11

I have a database.yml file like

development:
  adapter: mysql2
  encoding: utf8
  database: d360
  host: localhost
  username: root
  password: password

test:
  adapter: mysql2
  encoding: utf8
  database: sample
  host: localhost
  username: root
  password: password

Now, I want value of database of test environment (that is sample for the YAML shown). How can we do that using sed?

11

That is fairly easy, not using sed, but with appropriate shell tools. First, if you need to preserve sample in a variable for later use, then something like the following will work using bash substring replacement to isolate sample on the Test:/database: line:

$ db=$(grep -A3 'test:' database.yml | tail -n1); db=${db//*database: /}; echo "$db"
sample

or for a shorter solution that you can dump to the command line, remove the variable and command substitution and use a tool like cut:

$ grep -A3 'test:' database.yml | tail -n1 | cut -c 13-
sample

or, with awk, simply:

$ grep -A3 'test:' database.yml | tail -n1 | awk '{ print $2}'
sample

All of the different ways can be used inside command substitution (i.e. var=$(stuff) ) to store sample in var, it is just a matter of which you would rather use. I think you get the idea.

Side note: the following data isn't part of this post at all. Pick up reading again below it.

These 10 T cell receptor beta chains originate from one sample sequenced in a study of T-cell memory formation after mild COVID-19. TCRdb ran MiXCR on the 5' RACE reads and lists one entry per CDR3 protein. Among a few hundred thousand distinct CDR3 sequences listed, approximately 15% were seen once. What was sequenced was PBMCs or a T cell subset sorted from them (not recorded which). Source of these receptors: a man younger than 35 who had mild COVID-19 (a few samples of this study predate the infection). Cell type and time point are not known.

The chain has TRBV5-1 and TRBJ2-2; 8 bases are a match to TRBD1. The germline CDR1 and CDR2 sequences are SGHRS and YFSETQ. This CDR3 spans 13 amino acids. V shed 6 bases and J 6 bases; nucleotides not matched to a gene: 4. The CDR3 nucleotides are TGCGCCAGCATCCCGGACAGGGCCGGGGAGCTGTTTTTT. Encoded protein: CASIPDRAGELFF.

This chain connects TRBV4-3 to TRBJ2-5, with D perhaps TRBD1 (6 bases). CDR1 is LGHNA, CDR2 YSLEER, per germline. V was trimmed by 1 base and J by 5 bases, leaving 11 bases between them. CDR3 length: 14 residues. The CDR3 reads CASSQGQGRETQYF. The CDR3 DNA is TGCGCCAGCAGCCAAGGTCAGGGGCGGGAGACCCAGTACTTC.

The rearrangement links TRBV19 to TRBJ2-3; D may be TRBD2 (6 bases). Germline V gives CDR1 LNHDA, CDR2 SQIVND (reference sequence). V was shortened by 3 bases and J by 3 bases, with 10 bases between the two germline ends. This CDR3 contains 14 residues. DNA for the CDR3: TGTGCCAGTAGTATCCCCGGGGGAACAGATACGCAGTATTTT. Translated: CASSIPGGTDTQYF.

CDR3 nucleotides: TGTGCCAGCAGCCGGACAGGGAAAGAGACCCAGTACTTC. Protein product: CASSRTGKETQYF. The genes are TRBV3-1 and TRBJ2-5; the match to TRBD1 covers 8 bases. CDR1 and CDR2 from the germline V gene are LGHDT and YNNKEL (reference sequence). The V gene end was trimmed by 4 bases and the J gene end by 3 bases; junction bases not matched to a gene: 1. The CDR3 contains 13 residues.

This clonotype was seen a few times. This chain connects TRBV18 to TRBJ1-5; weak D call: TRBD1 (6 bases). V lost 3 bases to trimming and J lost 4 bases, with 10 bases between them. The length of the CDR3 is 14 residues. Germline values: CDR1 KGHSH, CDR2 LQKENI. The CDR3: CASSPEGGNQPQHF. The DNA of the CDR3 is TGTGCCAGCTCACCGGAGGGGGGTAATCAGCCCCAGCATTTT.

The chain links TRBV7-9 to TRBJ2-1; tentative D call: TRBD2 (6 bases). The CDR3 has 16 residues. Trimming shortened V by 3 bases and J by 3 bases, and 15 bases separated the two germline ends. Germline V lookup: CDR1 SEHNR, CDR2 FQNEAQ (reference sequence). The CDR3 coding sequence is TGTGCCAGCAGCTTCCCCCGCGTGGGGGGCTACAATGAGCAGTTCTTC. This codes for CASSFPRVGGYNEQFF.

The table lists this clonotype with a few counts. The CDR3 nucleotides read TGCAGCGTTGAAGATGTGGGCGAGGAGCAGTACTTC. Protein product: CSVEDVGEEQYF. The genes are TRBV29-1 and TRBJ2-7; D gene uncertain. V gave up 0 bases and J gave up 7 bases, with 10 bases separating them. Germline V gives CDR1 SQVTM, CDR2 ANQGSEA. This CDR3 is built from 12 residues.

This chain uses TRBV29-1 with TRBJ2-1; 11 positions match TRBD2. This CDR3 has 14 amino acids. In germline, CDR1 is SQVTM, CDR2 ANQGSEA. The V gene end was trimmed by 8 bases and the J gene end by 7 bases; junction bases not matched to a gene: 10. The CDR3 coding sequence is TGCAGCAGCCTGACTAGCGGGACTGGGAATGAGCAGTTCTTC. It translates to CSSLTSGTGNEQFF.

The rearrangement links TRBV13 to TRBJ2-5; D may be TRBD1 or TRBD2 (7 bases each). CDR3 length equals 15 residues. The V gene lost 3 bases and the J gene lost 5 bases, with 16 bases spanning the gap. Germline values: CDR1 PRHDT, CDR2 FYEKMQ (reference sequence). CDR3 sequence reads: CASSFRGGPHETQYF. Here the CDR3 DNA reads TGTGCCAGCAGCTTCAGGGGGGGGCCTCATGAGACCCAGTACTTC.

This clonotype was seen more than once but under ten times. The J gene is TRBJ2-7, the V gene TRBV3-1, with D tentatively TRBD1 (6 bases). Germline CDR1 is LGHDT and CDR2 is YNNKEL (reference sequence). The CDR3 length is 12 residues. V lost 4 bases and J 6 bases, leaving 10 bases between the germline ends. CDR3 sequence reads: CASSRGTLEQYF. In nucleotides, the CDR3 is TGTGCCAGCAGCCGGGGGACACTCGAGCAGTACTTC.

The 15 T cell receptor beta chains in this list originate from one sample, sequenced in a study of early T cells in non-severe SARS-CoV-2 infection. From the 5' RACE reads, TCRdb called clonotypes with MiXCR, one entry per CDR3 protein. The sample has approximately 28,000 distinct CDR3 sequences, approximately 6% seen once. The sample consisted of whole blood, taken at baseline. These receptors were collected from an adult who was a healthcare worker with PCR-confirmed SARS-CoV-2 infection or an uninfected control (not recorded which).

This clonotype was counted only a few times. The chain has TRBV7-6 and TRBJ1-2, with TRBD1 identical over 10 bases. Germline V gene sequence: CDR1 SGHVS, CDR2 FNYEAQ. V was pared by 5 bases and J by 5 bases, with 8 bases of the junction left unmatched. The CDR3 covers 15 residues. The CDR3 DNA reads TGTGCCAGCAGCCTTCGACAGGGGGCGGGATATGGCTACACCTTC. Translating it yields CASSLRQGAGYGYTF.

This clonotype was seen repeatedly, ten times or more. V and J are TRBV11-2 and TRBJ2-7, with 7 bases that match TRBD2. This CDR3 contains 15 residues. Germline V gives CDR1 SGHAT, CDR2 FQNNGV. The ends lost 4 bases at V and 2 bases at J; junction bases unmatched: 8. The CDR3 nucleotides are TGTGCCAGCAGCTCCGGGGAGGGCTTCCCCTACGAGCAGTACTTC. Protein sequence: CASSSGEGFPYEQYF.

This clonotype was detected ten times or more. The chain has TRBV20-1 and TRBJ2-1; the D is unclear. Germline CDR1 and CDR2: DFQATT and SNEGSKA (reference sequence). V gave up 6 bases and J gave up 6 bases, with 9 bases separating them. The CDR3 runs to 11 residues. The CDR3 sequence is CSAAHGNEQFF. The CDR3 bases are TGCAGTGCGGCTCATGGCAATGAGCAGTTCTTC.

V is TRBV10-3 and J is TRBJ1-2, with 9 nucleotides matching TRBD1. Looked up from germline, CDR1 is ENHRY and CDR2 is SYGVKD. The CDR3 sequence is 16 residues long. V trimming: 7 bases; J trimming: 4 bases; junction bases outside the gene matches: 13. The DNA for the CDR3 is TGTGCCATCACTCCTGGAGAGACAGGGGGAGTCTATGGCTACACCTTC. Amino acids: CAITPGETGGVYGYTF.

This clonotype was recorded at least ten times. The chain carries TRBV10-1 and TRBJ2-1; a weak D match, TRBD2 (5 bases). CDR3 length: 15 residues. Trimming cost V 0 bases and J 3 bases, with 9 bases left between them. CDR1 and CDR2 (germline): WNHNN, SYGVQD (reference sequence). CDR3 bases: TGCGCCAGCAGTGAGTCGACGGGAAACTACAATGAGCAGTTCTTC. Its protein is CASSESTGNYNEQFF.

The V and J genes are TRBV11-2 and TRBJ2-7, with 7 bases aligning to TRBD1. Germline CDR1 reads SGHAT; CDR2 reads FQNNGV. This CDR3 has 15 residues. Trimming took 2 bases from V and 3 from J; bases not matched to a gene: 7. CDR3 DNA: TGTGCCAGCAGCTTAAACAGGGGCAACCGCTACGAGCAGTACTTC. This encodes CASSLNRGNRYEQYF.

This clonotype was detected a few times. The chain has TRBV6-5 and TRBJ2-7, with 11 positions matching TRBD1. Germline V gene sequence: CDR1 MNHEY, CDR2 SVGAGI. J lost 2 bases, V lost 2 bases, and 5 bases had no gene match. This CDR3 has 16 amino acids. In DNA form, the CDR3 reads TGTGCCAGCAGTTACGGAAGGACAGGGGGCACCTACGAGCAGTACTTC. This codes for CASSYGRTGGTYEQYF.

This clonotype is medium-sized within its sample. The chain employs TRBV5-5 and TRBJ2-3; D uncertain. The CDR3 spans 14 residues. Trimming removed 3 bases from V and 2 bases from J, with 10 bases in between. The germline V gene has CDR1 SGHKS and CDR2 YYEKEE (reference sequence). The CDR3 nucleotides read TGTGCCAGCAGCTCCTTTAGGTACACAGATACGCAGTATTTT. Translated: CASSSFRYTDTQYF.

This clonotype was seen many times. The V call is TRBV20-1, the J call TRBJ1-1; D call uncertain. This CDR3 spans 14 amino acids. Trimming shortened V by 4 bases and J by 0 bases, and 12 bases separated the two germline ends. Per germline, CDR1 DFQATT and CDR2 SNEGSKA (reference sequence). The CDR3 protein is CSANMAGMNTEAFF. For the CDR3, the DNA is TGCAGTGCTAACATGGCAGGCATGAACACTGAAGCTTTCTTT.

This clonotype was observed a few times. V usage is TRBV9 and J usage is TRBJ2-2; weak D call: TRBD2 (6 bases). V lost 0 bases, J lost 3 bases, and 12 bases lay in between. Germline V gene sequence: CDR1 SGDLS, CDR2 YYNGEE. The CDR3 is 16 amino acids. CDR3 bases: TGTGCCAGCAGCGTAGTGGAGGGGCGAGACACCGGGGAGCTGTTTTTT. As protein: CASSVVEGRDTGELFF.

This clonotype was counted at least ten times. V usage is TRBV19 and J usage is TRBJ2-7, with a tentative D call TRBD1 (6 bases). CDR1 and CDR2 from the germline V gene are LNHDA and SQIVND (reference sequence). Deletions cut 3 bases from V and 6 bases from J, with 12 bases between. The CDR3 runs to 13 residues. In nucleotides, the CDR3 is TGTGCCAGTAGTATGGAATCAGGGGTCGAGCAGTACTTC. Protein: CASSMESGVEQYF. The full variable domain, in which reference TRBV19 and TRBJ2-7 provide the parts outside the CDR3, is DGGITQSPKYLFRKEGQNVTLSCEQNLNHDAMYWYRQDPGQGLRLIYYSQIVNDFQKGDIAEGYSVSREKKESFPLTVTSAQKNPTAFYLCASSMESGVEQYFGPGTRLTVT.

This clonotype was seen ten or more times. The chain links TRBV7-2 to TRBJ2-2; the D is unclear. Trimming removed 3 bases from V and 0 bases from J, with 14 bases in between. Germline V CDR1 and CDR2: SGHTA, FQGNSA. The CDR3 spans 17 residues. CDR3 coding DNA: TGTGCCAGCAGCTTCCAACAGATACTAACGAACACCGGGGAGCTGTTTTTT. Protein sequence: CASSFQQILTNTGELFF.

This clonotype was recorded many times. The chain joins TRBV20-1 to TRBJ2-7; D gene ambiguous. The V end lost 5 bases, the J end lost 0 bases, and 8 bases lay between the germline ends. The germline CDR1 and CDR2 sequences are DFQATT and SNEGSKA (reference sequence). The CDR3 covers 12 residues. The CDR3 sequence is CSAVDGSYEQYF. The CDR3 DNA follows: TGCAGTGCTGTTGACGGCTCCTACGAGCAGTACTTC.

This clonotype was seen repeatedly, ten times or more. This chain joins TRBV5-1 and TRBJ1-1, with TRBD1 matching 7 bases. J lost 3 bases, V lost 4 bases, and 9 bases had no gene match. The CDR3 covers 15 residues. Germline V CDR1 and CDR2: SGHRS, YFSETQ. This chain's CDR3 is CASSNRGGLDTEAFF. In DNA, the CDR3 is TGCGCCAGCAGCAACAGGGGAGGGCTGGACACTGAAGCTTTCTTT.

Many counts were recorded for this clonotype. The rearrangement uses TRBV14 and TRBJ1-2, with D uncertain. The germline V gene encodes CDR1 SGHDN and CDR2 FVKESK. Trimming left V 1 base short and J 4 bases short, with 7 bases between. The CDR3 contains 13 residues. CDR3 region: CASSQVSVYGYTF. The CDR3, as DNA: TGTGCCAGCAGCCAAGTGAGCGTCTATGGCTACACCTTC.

• Thank you so much David. This is what i was looking for :) – user3078630 May 5 '15 at 12:40
  • I've seen this before db=${db//*database: /}, but what/how do we call this? – bretonics Jan 16 at 18:24
  • 1
    @bretonics - that is a parameter expansion with substring replacement. It takes the existing variable db in =${db then will replace every occurrence // of *database: with /... (nothing). (note the closing '/' is implied). So you are simply removing every occurrence of *database: from db and assigning the modified result back to db. – David C. Rankin Jan 16 at 23:00
3

YAML obviously isn't natively supported in shell. But sed also isn't a YAML parser. Neither are grep, tail, cut, etc. I'm pretty sure you'd need an actual language in which to write a proper parser. Awk, perl, python, erlang, etc.

You could use sed or shell or somesuch if you know that your YAML data will always be formatted in a certain way or hold certain values in a particular order, but to make a parser that will work generally, and on any ol' YAML file you point it at, you'll need to emulate the parsers that already exist in other languages.

If you don't want to write your own (perhaps asking the StackOverflow community for help once you have some code to consider), then one option might be to install a tool like shyaml which can accurately parse files and give you authoritative content. A quick solution easily implemented into your scripts, though it has some dependencies (python).

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